(In coordination with the LGU, we will encourage every child to play and become well-versed in one sport. When we say One Child, One sport, we mean the child truly loves one sport. He or she knows the history of that sport.)
That is in addition to including sports as one of the tracks in the K to 12 curriculum.
“We believe that a child with at least one sport in his mind will go a great way, not only in being a better person in terms of physical health, but also in terms of discipline etc.,” Umali added.
Meanwhile, some regions are taking matters into their own hands.
No longer wanting to remain a perennial bridesmaid, Calabarzon hopes its efforts to provide its homegrown athletes with sufficient training facilities as well as international exposure will yield Palaro rewards.
For next year, Calabarzon plans on putting more emphasis and focus on some of their weaker sports such as boxing and archery.
“Siguro may mga events pa kami na kailangan pa namin matutukan,” Lungcay said when asked what the region should do for a better showing next year. “Yun yung mga events na hindi nakakatulong sa amin na umangat.” (There are still some events that we need to focus and improve on. Those events that are not helping us rise up.)
Aside from Calabarzon, the Davao region is also gearing up for a competitive future with its grassroots sports development program, which involves developing swimmers out of children living in coastal areas and runners out of children living in the highlands. (WATCH: Floating pool future of PH swimming)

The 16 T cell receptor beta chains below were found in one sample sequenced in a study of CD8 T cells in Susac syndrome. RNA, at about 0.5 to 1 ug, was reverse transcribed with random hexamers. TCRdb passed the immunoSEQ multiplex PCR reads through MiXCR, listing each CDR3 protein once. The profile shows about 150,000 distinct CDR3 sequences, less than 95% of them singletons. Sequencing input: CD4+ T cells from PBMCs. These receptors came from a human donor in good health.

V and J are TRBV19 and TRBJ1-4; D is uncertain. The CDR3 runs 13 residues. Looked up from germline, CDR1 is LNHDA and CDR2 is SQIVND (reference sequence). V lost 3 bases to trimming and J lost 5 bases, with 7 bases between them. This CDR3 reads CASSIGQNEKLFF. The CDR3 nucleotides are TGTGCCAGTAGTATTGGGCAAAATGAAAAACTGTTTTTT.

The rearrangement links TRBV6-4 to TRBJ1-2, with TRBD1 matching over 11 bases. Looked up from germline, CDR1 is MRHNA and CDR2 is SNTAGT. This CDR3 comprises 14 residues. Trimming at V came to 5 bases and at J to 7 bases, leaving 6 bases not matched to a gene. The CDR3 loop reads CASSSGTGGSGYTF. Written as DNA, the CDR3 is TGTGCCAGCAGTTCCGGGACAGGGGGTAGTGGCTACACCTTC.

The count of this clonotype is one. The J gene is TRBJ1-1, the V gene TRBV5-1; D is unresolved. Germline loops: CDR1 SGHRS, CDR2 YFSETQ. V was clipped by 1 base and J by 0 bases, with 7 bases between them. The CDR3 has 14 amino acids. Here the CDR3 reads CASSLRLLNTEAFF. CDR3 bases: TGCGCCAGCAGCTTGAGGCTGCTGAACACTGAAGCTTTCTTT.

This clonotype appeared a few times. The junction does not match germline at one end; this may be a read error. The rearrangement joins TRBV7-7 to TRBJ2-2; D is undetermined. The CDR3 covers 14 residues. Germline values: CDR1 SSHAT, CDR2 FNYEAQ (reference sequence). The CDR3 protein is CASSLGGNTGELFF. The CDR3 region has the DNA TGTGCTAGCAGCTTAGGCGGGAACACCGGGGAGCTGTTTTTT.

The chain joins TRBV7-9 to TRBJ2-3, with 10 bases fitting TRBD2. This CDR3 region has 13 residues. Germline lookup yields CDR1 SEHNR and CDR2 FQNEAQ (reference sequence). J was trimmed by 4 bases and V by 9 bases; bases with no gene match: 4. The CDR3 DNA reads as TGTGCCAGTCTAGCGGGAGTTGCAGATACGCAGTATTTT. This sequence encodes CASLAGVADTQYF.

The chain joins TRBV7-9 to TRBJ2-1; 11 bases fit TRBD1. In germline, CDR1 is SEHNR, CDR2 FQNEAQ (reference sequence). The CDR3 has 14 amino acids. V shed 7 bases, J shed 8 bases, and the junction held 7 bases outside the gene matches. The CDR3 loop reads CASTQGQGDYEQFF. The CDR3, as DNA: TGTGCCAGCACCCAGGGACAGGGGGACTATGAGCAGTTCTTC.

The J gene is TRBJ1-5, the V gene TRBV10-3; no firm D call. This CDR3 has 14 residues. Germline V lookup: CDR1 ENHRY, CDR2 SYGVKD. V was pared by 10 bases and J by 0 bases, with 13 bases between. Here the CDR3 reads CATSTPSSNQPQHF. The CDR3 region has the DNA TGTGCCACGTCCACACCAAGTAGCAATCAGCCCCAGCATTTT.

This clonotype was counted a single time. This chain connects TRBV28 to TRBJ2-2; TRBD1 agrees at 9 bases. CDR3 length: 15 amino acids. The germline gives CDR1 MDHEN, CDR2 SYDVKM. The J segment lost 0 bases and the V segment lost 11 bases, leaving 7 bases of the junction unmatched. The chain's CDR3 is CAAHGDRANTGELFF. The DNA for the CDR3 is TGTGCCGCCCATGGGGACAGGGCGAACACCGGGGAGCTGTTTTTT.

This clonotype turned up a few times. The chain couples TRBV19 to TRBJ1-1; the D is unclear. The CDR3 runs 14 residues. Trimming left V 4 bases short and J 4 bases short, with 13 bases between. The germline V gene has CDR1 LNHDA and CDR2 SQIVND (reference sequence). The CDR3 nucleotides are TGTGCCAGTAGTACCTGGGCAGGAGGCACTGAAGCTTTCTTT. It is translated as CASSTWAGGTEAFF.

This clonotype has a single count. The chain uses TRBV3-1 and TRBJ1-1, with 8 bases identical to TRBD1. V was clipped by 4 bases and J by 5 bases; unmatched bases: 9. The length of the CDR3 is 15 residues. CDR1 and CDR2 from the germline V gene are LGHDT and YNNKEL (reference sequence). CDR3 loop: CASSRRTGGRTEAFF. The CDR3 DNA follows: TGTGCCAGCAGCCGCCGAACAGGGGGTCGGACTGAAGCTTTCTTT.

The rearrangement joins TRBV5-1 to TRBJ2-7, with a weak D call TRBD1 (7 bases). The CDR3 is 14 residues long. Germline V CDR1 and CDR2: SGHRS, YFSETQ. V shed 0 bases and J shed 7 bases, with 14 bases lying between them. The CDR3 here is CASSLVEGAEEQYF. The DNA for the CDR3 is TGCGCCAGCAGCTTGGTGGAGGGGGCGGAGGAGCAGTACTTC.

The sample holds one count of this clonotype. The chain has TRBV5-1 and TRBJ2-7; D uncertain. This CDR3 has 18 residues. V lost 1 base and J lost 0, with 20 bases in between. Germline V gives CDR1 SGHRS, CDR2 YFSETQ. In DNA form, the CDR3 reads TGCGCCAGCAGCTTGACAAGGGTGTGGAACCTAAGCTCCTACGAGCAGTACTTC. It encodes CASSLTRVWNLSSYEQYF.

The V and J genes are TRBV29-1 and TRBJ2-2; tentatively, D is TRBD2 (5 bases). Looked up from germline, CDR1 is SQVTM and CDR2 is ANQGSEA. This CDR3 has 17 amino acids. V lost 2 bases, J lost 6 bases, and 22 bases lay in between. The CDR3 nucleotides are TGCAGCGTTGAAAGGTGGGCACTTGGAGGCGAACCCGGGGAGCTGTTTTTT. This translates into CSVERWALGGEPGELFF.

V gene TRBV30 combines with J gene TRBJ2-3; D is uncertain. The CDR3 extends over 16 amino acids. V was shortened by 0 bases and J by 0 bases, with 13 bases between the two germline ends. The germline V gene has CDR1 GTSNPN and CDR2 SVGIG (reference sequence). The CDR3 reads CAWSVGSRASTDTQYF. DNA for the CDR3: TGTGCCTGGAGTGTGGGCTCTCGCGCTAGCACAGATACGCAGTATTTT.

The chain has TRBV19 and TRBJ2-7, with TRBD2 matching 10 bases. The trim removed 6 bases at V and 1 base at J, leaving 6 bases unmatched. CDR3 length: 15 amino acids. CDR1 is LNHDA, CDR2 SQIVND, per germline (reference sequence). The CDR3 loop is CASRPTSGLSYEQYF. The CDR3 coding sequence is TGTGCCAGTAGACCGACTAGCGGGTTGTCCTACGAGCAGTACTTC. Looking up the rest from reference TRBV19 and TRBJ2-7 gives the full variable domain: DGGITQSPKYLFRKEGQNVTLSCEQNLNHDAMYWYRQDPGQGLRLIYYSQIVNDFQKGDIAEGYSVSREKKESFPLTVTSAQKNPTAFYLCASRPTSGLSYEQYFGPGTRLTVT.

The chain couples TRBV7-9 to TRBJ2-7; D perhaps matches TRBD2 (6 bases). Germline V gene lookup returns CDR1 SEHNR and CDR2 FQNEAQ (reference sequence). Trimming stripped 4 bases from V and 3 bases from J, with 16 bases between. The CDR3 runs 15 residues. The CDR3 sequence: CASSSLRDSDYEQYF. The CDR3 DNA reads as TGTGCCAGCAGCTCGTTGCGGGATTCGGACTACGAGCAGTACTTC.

The lack of parity at Palaro reflects the Philippines’ economical and societal status, where people flock to the capital in the hope of capitalizing on supposedly better opportunities. If there were equal opportunities across all regions, most would not feel the need to relocate and abandon their natural way of life.
The same parity is required in producing competitive athletes to represent the country internationally. Ideally, grassroots programs should be standard, instead of a once in a blue moon occurence. Equal opportunities can yield the best athletes from every part of the Philippines, while monopolizing limits what the nation can achieve in sports.
At Palaro, NCR and its resources remain too much to overcome, for now. But if other regions institutionalize a stable system for sports development, change will come soon enough. – with reports from Michael Jugado/Rappler.com